1a. Details / reference / web link / additional comments
Brokering controls are established under the AECA. E.O. 13637 delegated to the Secretary of State the authority for registration and licensing of those persons who engage in the business of brokering activities with respect to those items designated as defense articles controlled either for purposes of export or for purposes of permanent import. These controls are set forth in the ITAR.
2. Which Ministry/ies or government agency/ies is/are responsible for implementing controls on arms brokering?

[ Article 5.5 ]

Department of State
3. Which Ministry or agency leads this process?

[ Article 5.5 ]

Department of State
4. Does your State take measures to regulate brokering taking place under your jurisdiction?

[ Article 10 ]

If yes, what measures does your State take to regulate brokering taking place under your jurisdiction? Yes
U.S. brokering laws cover activities involving all U.S. persons located inside or outside the United States or Foreign persons subject to U.S. jurisdiction involving defense articles or defense services of U.S. or foreign origin located inside or outside of the United States. Every person who engages in the business of arms brokering activities, other than employees of U.S. or foreign governments acting in an official capacity, must register with the State Department. All registered arms broker must provide an annual report to the State Department enumerating and describing those approved activities and any exemptions used for other covered activities. In addition to the registration requirement, no person may engage in specified arms brokering activities without a license or other authorization.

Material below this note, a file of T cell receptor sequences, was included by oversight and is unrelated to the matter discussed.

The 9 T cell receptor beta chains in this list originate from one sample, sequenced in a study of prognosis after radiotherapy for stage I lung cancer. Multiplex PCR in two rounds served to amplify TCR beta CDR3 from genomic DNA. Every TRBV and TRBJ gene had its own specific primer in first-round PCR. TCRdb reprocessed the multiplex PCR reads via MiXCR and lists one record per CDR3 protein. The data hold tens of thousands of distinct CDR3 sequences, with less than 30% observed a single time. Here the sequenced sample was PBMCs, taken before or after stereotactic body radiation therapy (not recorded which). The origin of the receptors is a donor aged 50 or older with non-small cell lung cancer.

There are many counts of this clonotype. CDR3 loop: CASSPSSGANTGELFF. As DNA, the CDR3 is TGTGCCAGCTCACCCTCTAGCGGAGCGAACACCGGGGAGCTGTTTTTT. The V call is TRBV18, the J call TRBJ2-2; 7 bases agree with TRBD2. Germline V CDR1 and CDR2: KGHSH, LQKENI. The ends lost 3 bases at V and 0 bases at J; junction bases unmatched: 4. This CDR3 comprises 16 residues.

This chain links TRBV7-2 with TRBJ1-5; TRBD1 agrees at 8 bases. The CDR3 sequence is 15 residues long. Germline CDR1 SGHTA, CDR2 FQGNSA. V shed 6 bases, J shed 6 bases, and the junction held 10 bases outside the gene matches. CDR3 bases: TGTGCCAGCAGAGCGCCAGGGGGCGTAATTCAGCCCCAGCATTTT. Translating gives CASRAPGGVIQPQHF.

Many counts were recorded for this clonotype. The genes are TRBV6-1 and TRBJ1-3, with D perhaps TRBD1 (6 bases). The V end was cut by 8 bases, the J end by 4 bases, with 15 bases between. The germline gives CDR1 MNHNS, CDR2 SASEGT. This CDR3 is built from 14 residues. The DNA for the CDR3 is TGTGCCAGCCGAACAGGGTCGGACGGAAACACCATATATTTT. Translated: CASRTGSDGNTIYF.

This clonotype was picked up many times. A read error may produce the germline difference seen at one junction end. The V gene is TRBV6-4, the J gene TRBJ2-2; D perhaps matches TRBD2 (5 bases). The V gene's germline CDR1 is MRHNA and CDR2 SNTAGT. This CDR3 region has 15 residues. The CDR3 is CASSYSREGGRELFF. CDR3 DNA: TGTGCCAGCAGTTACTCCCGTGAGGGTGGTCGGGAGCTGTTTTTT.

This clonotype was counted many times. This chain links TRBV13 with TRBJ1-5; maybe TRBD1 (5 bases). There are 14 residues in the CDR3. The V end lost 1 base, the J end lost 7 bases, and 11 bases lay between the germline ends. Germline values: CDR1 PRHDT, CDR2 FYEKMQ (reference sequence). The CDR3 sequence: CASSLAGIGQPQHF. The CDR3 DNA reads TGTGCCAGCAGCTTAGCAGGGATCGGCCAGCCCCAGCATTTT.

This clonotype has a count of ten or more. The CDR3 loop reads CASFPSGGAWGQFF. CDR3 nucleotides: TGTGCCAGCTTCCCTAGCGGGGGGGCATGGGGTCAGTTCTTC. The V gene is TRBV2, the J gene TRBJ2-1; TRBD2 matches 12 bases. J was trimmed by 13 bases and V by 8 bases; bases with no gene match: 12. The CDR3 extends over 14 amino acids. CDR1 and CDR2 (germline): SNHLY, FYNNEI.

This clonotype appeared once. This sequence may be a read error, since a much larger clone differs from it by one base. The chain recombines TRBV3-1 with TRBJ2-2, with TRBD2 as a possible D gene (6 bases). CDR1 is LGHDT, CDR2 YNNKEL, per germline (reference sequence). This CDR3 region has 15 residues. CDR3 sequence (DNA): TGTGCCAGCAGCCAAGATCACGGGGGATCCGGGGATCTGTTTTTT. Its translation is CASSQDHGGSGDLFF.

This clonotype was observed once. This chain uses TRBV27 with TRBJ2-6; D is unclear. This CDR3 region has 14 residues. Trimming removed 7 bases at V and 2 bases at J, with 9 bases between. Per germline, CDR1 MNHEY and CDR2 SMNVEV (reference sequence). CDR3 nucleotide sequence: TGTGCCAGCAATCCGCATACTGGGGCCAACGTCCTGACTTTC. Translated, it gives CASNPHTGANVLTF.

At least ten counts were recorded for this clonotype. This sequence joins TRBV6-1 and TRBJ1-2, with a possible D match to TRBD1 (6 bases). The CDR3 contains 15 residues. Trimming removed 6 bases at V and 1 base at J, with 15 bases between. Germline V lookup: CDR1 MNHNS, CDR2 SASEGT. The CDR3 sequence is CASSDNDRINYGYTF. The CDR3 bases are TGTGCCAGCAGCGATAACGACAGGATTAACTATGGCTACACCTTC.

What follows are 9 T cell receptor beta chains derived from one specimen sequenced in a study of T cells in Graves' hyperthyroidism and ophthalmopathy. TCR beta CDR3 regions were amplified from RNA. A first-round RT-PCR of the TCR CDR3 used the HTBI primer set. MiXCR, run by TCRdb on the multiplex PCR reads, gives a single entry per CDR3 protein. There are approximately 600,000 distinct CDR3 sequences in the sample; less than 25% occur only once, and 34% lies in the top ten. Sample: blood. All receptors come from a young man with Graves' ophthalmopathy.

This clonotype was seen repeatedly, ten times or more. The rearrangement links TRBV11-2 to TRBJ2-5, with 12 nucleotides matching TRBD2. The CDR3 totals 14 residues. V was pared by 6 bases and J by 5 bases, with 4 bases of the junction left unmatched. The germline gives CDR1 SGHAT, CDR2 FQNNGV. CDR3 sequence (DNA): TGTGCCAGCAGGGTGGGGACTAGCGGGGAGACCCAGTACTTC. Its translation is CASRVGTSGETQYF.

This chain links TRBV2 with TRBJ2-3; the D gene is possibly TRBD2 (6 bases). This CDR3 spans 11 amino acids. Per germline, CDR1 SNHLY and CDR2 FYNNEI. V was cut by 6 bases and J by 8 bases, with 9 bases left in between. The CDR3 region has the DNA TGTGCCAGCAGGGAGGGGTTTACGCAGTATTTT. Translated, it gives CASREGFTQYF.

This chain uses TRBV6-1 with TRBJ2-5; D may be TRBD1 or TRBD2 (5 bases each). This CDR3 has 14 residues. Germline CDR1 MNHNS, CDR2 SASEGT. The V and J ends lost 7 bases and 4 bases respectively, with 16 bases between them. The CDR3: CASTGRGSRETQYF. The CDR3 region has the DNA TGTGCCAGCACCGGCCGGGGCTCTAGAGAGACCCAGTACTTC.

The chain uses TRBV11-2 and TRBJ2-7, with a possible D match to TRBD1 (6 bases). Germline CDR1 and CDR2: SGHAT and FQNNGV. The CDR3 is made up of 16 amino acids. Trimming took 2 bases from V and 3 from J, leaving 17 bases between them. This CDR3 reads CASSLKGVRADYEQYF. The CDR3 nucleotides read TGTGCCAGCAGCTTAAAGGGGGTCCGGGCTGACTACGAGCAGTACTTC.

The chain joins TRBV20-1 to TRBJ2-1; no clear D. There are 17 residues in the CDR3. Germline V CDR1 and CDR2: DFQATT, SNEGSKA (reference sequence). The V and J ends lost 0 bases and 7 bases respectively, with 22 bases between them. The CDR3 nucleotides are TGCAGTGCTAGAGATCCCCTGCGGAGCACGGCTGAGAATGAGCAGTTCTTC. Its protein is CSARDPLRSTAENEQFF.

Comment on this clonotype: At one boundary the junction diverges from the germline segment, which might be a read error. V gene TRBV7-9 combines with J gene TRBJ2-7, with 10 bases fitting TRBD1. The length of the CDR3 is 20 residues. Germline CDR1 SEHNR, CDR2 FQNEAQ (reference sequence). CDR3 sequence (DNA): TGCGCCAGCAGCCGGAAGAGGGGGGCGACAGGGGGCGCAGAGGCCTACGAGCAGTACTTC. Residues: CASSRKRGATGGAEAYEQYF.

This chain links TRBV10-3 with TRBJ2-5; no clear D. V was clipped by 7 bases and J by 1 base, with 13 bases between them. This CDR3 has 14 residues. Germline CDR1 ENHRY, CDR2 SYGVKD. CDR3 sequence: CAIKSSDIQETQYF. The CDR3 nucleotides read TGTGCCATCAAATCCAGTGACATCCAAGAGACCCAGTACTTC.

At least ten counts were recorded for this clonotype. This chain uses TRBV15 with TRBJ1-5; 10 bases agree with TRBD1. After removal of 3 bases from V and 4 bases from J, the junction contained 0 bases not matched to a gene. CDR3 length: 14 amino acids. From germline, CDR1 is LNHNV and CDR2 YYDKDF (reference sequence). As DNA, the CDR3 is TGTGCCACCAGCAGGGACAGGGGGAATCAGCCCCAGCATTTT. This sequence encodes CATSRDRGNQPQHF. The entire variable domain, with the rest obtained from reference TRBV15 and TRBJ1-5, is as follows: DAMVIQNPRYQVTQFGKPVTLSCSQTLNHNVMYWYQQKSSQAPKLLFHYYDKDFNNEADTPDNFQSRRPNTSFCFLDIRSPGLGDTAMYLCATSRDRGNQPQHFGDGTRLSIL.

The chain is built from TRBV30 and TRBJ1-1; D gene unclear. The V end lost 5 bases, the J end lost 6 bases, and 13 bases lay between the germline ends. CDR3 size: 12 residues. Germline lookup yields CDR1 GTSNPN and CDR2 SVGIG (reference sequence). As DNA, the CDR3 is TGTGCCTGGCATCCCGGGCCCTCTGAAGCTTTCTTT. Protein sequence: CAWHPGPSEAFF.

5. Please provide any other information on brokering practices you would like to share.
1. Does your State prohibit transfers of conventional arms:

[ Article 6 ]

If the transfer would violate obligations under measures adopted by the United Nations Security Council acting under Chapter VII, in particular arms embargoes? [Article 6.1] Yes
If the transfer would violate relevant international obligations under international agreements to which you are a party, in particular those relating to the transfer of, or illicit trafficking in, conventional arms? [Article 6.2] Yes
If you have knowledge at the time of authorization that the arms or items covered by your State's legislation would be used in the commission of genocide, crimes against humanity, grave breaches of the Geneva Conventions of 1949, attacks directed against civilian objects or civilians protected as such, or other war crimes as defined by international agreements to which you are a party? [Article 6.3] Yes